The resinous silicone incorporated in the composition disclosed on page 79 of document (15) is disclosed as being the same as in the preceding example, i.e. is, according to the preceding example on page 78, either a pre-blend comprising 33% trimethylsylilsiloxate and 67% dimethicone (PDMS), 100 cs or a pre-blend comprising 60% trimethylsylilsiloxate and 40% dimethicone, 100 cs, with the consequence that the requirement of claim 1 that at least a portion of the trimethylated silica and the volatile silicone are present as a pre-blended mixture is satisfied for the composition disclosed on page 79 of document (15).

Consequently, the Board comes to the conclusion that the composition disclosed in document (15) anticipates the subject-matter of claim 1. Hence, claim 1 of the main request lacks novelty.

As at least a portion of the trimethylated silica and the volatile silicone are present as a pre-blended mixture in the preparation of the composition of document (15), the appellant's argument based on the declaration of Zen Aponte is not relevant to the issue of novelty and hence must be rejected.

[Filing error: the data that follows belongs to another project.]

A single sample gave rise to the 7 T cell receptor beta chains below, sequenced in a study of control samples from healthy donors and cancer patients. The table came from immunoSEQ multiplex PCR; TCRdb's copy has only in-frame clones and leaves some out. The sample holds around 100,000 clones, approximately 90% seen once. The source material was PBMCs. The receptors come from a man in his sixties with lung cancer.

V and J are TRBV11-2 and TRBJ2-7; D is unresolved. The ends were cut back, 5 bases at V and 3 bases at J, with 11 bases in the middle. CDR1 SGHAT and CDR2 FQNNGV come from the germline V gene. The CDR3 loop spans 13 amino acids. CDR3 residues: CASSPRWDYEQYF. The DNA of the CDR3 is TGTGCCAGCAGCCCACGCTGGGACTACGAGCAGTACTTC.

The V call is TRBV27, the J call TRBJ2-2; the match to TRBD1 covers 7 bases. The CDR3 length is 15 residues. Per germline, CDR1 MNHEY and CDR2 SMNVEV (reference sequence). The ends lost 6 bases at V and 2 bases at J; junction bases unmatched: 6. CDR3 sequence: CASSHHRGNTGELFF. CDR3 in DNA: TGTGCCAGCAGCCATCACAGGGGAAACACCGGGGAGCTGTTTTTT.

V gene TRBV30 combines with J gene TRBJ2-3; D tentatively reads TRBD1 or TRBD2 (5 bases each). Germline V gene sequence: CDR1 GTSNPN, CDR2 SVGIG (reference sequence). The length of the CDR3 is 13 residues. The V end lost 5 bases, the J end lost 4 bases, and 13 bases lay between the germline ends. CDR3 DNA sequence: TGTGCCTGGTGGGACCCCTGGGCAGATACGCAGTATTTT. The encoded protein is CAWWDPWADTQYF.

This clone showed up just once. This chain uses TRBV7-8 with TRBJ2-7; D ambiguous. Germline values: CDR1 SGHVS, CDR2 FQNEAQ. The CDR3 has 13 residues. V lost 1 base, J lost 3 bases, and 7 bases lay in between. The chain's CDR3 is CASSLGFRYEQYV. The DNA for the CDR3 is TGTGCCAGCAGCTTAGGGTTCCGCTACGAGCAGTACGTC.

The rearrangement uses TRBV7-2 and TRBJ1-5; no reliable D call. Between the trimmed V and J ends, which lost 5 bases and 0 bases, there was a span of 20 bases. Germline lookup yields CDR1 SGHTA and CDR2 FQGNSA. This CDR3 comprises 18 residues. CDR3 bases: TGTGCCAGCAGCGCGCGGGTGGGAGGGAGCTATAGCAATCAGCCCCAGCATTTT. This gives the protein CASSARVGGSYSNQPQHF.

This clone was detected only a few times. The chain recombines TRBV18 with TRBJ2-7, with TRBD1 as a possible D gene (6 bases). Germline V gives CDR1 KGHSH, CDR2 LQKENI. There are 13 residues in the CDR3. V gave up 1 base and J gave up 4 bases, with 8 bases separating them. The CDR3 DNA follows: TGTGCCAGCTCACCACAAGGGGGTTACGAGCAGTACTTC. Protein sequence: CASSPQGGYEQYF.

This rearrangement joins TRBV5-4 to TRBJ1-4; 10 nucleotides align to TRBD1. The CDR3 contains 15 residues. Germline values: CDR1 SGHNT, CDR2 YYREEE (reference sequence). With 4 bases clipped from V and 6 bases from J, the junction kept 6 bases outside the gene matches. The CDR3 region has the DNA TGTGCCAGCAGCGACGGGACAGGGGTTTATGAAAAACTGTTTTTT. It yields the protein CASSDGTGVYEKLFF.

Auxiliary request 1

5. Novelty

Claim 1 of auxiliary request 1 differs from claim 1 of the main request only due to the switch of the claim category, i.e. from the composition claimed per se to the process for preparing said composition, the sole process feature being bringing component (a), (b) and (c) into intimate physical contact with component (e). This process requirement, however, is inevitably met by the composition comprising the component (a), (b) (c) and (e) disclosed in document (15) and, hence, cannot provide novelty to the subject-matter of process claim 1.

Accordingly, the subject-matter of claim 1 of auxiliary request 1 also lacks novelty with respect to the disclosure of the composition on page 79 of document (15) (see point 4 above).

Auxiliary request 2

6. Modification